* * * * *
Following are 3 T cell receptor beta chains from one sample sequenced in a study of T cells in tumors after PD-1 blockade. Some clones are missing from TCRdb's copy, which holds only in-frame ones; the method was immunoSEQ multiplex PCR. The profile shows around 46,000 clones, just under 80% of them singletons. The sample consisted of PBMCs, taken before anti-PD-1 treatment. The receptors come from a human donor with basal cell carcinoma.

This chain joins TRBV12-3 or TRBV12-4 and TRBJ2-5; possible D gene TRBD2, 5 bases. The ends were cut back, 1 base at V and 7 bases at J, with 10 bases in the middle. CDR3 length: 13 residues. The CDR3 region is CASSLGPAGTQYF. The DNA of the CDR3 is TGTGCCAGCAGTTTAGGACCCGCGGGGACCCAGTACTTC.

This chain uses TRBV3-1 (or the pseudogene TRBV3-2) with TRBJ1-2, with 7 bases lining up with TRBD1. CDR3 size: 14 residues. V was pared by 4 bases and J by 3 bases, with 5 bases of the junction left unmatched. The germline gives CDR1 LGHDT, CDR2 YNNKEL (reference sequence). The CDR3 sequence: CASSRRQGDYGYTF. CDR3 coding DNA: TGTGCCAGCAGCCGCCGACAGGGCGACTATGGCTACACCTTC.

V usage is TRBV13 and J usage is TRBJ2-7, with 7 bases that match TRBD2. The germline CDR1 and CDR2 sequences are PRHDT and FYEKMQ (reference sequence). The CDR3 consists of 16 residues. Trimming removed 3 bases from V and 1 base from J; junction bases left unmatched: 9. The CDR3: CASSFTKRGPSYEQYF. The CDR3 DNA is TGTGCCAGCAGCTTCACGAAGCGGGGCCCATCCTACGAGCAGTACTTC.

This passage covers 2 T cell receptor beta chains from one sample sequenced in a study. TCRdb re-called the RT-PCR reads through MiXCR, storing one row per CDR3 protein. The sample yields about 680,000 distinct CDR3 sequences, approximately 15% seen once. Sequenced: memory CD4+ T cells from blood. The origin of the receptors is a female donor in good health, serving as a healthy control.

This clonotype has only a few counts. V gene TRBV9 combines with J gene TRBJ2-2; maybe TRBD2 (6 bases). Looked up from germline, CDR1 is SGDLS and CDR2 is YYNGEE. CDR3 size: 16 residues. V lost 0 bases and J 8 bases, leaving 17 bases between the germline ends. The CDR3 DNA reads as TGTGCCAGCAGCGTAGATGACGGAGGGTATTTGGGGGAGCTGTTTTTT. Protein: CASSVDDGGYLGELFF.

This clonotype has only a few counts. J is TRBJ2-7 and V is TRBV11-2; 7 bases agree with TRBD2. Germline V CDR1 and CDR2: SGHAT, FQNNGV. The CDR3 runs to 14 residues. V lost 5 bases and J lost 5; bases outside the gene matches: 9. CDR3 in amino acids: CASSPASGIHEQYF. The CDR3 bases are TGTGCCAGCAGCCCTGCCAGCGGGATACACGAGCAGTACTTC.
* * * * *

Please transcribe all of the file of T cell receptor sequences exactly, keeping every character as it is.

Following are 3 T cell receptor beta chains from one sample sequenced in a study of T cells in tumors after PD-1 blockade. Some clones are missing from TCRdb's copy, which holds only in-frame ones; the method was immunoSEQ multiplex PCR. The profile shows around 46,000 clones, just under 80% of them singletons. The sample consisted of PBMCs, taken before anti-PD-1 treatment. The receptors come from a human donor with basal cell carcinoma.

This chain joins TRBV12-3 or TRBV12-4 and TRBJ2-5; possible D gene TRBD2, 5 bases. The ends were cut back, 1 base at V and 7 bases at J, with 10 bases in the middle. CDR3 length: 13 residues. The CDR3 region is CASSLGPAGTQYF. The DNA of the CDR3 is TGTGCCAGCAGTTTAGGACCCGCGGGGACCCAGTACTTC.

This chain uses TRBV3-1 (or the pseudogene TRBV3-2) with TRBJ1-2, with 7 bases lining up with TRBD1. CDR3 size: 14 residues. V was pared by 4 bases and J by 3 bases, with 5 bases of the junction left unmatched. The germline gives CDR1 LGHDT, CDR2 YNNKEL (reference sequence). The CDR3 sequence: CASSRRQGDYGYTF. CDR3 coding DNA: TGTGCCAGCAGCCGCCGACAGGGCGACTATGGCTACACCTTC.

V usage is TRBV13 and J usage is TRBJ2-7, with 7 bases that match TRBD2. The germline CDR1 and CDR2 sequences are PRHDT and FYEKMQ (reference sequence). The CDR3 consists of 16 residues. Trimming removed 3 bases from V and 1 base from J; junction bases left unmatched: 9. The CDR3: CASSFTKRGPSYEQYF. The CDR3 DNA is TGTGCCAGCAGCTTCACGAAGCGGGGCCCATCCTACGAGCAGTACTTC.

This passage covers 2 T cell receptor beta chains from one sample sequenced in a study. TCRdb re-called the RT-PCR reads through MiXCR, storing one row per CDR3 protein. The sample yields about 680,000 distinct CDR3 sequences, approximately 15% seen once. Sequenced: memory CD4+ T cells from blood. The origin of the receptors is a female donor in good health, serving as a healthy control.

This clonotype has only a few counts. V gene TRBV9 combines with J gene TRBJ2-2; maybe TRBD2 (6 bases). Looked up from germline, CDR1 is SGDLS and CDR2 is YYNGEE. CDR3 size: 16 residues. V lost 0 bases and J 8 bases, leaving 17 bases between the germline ends. The CDR3 DNA reads as TGTGCCAGCAGCGTAGATGACGGAGGGTATTTGGGGGAGCTGTTTTTT. Protein: CASSVDDGGYLGELFF.

This clonotype has only a few counts. J is TRBJ2-7 and V is TRBV11-2; 7 bases agree with TRBD2. Germline V CDR1 and CDR2: SGHAT, FQNNGV. The CDR3 runs to 14 residues. V lost 5 bases and J lost 5; bases outside the gene matches: 9. CDR3 in amino acids: CASSPASGIHEQYF. The CDR3 bases are TGTGCCAGCAGCCCTGCCAGCGGGATACACGAGCAGTACTTC.